Ukraine-Russia war latest: Liz Truss to meet G7 leaders after Vladimir Putin’s latest assault on Kyiv
The missile attacks on Kyiv and other Ukrainian cities are the heaviest since the war broke out in February.
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Liz Truss will today hold a virtual meeting with fellow G7 leaders and President Volodymyr Zelensky, to urge them to remain steadfast in support of Ukraine.
This follows Moscow’s barrage of missiles against Ukrainian cities, including the capital Kyiv, which was the heaviest bombardment for months. At least 19 people have been confirmed dead and 64 injured following the fresh assault.
Vladimir Putin confirmed this is Moscow’s retaliation for the bombing of the Kerch Bridge, which connects Russia to its annexed territory of Crimea. He threatened a “harsh response” if attacks continue against Russia.
Follow our live blog for the latest updates and analysis from NationalWorld reporters.
Russian missiles hit Kyiv - live
Putin’s decision making has been ‘flawed'
Sir Jeremy Fleming has described Russian President Vladimir Putin’s decision-making during the invasion of Ukraine as “flawed”.
While delivering the RUSI annual security lecture, the leader of GCHQ said Mr Putin’s plan has “failed in two major military strategies” having “hit the courageous reality of Ukrainian defence”.
He told guests at the lecture: “With a little effective internal challenge, Putin’s decision-making has proved flawed. Yesterday’s attacks in Kyiv and across Ukraine are another example. It’s a high-stakes strategy that is leading to strategic errors in judgment. The gains are being reversed, the costs to Russia in people and equipment are staggering.”
He added that Russian people have started to understand this. They’re seeing just how badly Putin has misjudged the situation,” he said.
“They’re fleeing the draft, realising they can no longer travel. They know their access to modern technologies and external influences will be drastically restricted. They’re feeling the extent of the dreadful human cost of his war of choice.”
Putin would be willing to meet Biden at G20 summit
Vladimir Putin would be willing to meet US President Joe Biden at a forthcoming G20 meeting, Russian Foreign Minister Sergei Lavrov has said.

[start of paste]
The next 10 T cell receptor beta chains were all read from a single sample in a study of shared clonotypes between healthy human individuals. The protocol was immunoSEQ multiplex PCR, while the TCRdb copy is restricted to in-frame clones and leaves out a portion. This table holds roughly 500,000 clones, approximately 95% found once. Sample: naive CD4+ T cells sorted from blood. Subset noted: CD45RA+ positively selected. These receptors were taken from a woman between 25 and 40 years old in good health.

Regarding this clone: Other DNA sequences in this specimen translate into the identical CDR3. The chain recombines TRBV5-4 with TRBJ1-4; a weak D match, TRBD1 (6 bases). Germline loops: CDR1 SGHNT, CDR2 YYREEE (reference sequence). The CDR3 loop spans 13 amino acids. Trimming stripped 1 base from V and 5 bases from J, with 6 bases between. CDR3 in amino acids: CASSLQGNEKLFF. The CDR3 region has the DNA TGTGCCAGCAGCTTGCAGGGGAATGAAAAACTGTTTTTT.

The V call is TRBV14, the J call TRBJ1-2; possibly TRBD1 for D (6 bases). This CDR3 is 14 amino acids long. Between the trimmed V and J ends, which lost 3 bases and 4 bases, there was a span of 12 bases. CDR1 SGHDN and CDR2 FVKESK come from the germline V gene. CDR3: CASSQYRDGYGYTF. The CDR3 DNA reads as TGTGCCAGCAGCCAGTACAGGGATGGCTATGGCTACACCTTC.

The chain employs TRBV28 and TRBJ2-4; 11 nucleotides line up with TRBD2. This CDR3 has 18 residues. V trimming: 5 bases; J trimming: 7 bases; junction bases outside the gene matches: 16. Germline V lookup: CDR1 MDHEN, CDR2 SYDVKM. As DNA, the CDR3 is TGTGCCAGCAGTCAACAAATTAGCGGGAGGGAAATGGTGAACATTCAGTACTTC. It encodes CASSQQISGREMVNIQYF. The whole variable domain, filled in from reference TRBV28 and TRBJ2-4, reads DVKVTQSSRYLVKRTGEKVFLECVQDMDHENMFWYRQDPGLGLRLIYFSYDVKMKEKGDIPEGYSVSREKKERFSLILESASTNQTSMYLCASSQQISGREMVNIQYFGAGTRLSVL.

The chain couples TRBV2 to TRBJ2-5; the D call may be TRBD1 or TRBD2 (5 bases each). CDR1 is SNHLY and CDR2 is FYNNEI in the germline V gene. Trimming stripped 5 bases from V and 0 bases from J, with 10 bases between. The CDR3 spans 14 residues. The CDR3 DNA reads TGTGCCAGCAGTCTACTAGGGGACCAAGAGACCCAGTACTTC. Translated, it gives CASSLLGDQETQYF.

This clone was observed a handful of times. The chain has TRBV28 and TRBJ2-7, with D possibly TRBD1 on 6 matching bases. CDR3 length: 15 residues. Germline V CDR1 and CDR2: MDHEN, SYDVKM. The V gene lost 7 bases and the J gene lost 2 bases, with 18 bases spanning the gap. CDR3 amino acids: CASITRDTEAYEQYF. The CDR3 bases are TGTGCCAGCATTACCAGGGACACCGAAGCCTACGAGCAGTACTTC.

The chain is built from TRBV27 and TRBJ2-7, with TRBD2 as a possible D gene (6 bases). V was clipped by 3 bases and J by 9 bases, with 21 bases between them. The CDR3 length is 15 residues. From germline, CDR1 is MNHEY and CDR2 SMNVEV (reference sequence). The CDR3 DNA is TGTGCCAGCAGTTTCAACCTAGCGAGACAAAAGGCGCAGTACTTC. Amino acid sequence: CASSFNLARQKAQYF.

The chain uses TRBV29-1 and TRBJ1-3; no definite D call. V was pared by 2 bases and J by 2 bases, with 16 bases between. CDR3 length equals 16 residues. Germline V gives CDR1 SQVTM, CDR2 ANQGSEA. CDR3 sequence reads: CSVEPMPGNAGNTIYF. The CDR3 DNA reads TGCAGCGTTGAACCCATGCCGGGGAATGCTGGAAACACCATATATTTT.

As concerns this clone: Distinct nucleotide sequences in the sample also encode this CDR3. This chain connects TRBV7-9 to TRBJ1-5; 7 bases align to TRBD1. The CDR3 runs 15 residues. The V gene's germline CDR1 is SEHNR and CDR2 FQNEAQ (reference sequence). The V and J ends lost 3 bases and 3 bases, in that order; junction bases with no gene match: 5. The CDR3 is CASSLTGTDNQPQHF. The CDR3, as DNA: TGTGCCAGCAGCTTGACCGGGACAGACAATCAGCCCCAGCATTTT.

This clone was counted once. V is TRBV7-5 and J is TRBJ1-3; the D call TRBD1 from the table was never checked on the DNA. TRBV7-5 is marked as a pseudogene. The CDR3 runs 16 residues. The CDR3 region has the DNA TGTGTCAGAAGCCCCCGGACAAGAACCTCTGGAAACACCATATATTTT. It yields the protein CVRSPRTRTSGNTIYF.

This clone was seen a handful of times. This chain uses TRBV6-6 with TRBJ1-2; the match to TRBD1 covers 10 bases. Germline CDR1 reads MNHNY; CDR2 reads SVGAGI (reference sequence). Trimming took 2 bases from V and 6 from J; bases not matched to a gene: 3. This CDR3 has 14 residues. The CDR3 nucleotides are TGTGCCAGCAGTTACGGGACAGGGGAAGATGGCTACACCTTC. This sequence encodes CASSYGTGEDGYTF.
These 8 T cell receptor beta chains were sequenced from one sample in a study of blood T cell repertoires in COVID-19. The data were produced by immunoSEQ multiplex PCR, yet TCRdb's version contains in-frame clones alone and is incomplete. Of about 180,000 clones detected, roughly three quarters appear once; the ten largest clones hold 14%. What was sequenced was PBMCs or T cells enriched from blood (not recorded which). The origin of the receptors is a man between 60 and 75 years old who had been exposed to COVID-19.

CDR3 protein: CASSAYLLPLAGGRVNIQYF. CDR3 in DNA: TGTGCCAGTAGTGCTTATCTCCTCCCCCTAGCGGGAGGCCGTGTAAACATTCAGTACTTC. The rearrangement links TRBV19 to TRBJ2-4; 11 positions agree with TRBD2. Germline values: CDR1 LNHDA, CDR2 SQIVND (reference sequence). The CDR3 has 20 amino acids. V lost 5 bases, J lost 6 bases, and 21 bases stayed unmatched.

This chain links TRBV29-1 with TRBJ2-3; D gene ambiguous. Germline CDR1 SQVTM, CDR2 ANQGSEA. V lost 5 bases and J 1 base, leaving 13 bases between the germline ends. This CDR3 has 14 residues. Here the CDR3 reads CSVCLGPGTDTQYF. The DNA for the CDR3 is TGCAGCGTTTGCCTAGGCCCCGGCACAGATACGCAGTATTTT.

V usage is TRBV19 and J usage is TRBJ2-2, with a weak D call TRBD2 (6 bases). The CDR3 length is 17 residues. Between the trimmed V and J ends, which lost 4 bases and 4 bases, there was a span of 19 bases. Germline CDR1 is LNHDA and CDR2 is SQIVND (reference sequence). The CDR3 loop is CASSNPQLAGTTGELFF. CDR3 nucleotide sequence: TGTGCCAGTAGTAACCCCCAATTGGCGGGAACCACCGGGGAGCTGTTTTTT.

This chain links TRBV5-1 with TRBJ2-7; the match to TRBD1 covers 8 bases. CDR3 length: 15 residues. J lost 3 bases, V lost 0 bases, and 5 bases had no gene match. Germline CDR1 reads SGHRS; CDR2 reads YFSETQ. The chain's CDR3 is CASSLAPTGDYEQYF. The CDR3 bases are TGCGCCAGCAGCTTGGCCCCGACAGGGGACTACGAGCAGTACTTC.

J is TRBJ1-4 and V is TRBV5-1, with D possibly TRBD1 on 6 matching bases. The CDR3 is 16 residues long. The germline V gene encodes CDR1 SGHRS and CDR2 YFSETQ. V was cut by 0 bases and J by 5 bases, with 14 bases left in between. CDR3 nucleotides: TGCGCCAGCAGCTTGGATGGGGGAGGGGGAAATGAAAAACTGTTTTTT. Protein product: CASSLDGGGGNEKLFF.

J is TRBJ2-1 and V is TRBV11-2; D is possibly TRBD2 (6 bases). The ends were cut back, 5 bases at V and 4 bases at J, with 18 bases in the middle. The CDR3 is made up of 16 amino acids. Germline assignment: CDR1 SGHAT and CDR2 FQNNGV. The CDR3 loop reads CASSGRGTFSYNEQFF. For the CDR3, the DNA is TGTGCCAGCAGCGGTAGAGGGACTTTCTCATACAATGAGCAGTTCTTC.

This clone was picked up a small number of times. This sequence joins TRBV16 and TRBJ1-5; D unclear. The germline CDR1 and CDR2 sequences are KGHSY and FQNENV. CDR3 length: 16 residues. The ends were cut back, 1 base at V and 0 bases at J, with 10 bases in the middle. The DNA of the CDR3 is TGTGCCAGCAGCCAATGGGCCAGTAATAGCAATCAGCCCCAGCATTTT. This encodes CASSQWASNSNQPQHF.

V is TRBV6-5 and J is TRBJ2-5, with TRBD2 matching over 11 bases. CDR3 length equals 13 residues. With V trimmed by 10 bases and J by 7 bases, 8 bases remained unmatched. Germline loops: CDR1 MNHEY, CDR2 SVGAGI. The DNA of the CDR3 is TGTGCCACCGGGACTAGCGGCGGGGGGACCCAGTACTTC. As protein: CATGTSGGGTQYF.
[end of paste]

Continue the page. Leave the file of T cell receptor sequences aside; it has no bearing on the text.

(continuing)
Speaking on an interview to state TV channel Rossiya 1, he said Moscow would be willing to listen to any suggestions of a possible meeting between Russia and the West in Turkey. Lavrov said that Turkish President Erdogan and President Putin might discuss this during a meeting in Kazakhstan later this week.
He denied that the Kremlin would initiate a nuclear war, saying that Putin has “repeatedly said that in our nuclear doctrine we regard this as an exclusively retaliatory measure”.
Russia is ‘running short of munitions and troops'
The head of GCHQ has said Russia appears to be running out of military weapons after missiles were deployed in Ukraine on Sunday.
Sir Jeremy Fleming told BBC Radio 4’s Today programme: “We believe that Russia is running short of munitions, it’s certainly running short of friends.
“We’ve seen, because of the declaration for mobilisation, that it’s running short of troops. So I think the answer to that is pretty clear. Russia and Russia’s commanders are worried about the state of their military machine.”
He added: “The word I’ve used is ‘desperate’. We can see that desperation at many levels inside Russian society and inside the Russian military machine.
“It certainly doesn’t imply complacency.
“Russia, as we’ve seen in the dreadful attacks yesterday, still has a very capable military machine. It can launch weapons, it has deep, deep stocks and expertise. And yet, it is very broadly stretched in Ukraine.”
Liz Truss to urge fellow G7 leaders to ‘stay the course'
Liz Truss will today urge G7 leaders to remain steadfast in support of Ukraine during crisis talks following Russian strikes on Kyiv and other major Ukrainian cities.